Inside a Mexx store

Since Liz Claiborne Inc. purchased Mexx Group BV in 2001, the American firm has used the Amsterdam apparel and accessories business as a platform to launch its stable of American brands in the European market.

Since Liz Claiborne Inc. purchased Mexx Group BV in 2001, the American firm has used the Amsterdam apparel and accessories business as a platform to launch its stable of American brands in the European market.

But the marriage has benefited Mexx, too, explained Rattan Chadha, Mexx’s chief executive officer, who founded the masstige firm in 1986.

“From the beginning, we thought it was a match made in heaven,” he said. “Five years on, and we know that it is.”

Well-established in Europe, where it operates some 650 stores, Mexx had yet to enter the American market before the tie-up with Claiborne. Over the last couple of years, with Liz’s help, Mexx has plunged into the U.S. and now operates seven stores there.

Chadha said the firm is still on a learning curve in the U.S., having performed better in metropolitan centers than in shopping malls due to weak brand awareness. In the longer term, however, Chadha sees “enormous” potential for Mexx in the U.S.

Mexx has become the gatekeeper for Liz brands in Europe. In 2005, international accounted for 26 percent of the company’s $4.85 billion sales, or about $1.26 billion. “We’ve developed into a multibrand operator in the last couple of years,” said Chadha. The executive acknowledged it hasn’t been all “easy going” for Liz’s stable here. After all, American brands, including Gap, traditionally have met with mixed success on the Continent.

“There are different taste levels in Europe,” reasoned Chadha. “Let’s say that the European customer is more individualistic and more sophisticated.”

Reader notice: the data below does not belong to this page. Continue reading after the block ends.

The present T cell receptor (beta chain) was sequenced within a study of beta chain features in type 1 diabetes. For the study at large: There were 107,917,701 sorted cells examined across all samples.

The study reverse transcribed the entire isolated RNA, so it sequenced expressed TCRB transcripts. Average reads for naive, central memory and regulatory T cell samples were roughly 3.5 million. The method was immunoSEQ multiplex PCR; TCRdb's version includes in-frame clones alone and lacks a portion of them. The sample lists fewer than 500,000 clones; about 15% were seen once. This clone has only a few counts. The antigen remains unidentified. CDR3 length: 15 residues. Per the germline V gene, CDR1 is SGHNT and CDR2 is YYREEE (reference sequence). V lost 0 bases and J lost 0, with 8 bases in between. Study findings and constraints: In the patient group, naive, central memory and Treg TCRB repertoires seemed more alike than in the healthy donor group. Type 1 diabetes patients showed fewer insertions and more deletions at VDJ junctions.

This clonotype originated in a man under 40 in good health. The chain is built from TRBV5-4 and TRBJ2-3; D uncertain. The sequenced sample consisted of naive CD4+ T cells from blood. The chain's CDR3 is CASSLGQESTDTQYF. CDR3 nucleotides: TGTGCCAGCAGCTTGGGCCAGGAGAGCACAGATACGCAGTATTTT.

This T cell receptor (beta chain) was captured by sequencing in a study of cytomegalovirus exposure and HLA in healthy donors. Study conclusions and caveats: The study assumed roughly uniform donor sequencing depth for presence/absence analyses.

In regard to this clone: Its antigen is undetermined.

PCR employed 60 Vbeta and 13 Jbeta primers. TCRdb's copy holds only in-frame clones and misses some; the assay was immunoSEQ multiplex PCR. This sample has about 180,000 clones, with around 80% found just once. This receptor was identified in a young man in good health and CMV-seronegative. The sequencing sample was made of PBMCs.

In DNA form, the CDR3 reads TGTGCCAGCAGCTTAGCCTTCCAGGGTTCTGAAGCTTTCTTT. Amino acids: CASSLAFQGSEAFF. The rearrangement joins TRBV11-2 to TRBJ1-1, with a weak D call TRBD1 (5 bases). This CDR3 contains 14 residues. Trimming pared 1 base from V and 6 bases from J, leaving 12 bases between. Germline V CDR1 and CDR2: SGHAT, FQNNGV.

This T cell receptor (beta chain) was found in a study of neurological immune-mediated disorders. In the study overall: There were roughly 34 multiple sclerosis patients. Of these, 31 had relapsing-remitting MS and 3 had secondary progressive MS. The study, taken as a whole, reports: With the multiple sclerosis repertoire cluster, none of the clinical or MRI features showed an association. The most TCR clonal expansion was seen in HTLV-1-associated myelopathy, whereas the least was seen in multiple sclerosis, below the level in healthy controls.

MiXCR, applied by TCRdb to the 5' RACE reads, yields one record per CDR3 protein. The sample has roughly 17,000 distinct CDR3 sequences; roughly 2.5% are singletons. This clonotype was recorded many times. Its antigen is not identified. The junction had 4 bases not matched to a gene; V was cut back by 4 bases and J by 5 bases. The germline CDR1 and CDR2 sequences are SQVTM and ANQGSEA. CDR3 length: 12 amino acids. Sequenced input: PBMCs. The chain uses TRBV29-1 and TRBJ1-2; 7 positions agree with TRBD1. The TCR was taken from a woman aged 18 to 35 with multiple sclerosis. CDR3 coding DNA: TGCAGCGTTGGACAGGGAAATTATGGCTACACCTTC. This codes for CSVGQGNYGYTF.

Chadha said many American brands also fail to recognize that Europe is hardly homogenous, compartmentalized by “taste clusters” in northern, central and Latin countries that must be catered to.

One brand might work in one country, but not necessarily in another, Chadha said.

Liz Claiborne, for example, hasn’t been “very successful in the United Kingdom” because its style is seen as too casual, but it has been a hit in Spain, resonating with that culture’s more laid-back style, Chadha said.

This story first appeared in the March 27, 2006 issue of WWD. Subscribe Today.

“Similarly, we’ve just opened a Lucky shop in [Paris’] Galeries Lafayette and it’s been very successful,” said Chadha. “Northern Europe has been more difficult.”

Chadha said Lucky represents a “great opportunity” in Europe because its positioning and image appeal to a wide audience. The brand already has opened stores to strong sales in the Benelux markets and just started to wholesale in Italy.

Monet, the Liz-owned jewelry company, has had success in France and Benelux countries, said Chadha. Ellen Tracy is being slowly tested.

As for Juicy Couture, Mexx doesn’t operate that brand because it is handled by an agent in London. But Chadha said he would like it to come under Mexx’s sphere of influence.

On a practical note, Chadha said Mexx has been working with Claiborne to adapt the various collections to European tastes, sizes and needs.

“Adjustments to the collections are subtle, but important,” he said.

Chadha said the Mexx brand has benefited from its “middle-market” position, even though many have trumpeted the demise of that market segment, squeezed by low-price competition like Hennes & Mauritz and Zara.

“The middle isn’t out,” said Chadha. “What you need is a distinctive point of view and message to succeed. In terms of fashion, we are doing the same thing as Zara and H&M. We do 12 collections a year, with [an express line] with 90-day delivery.

“The difference is that our stores are more distinctive, our service level is higher and our quality is better,” contended Chadha.

To better orchestrate its style, Mexx last year hired designer Stephen Fairchild as artistic director, and he has been coordinating and calibrating the overall message into a collective whole. “He’s been a great asset,” said Chadha, who added that Mexx plans to open about 50 stores this year, including 10 wholly owned units and 40 franchise boutiques.

Europe remains the firm’s priority, with growth opportunities in Germany and France, according to Chadha, who underlined Mexx’s strong foothold in the Benelux countries, where it has a 3 percent market share.

“In Germany, we are still short of 1 percent,” said Chadha. “We have room to grow there, as well as in Italy.”

The Middle East has also been targeted, and Mexx recently signed a deal with a local partner to roll out “a considerable” number of stores in the next three to five years. Mexx already operates 40 stores in the region.

“We’ve been making great progress since Liz came on board,” said Chadha. “Sales every year since the acquisition have grown at double digits — and they continue to do so.”

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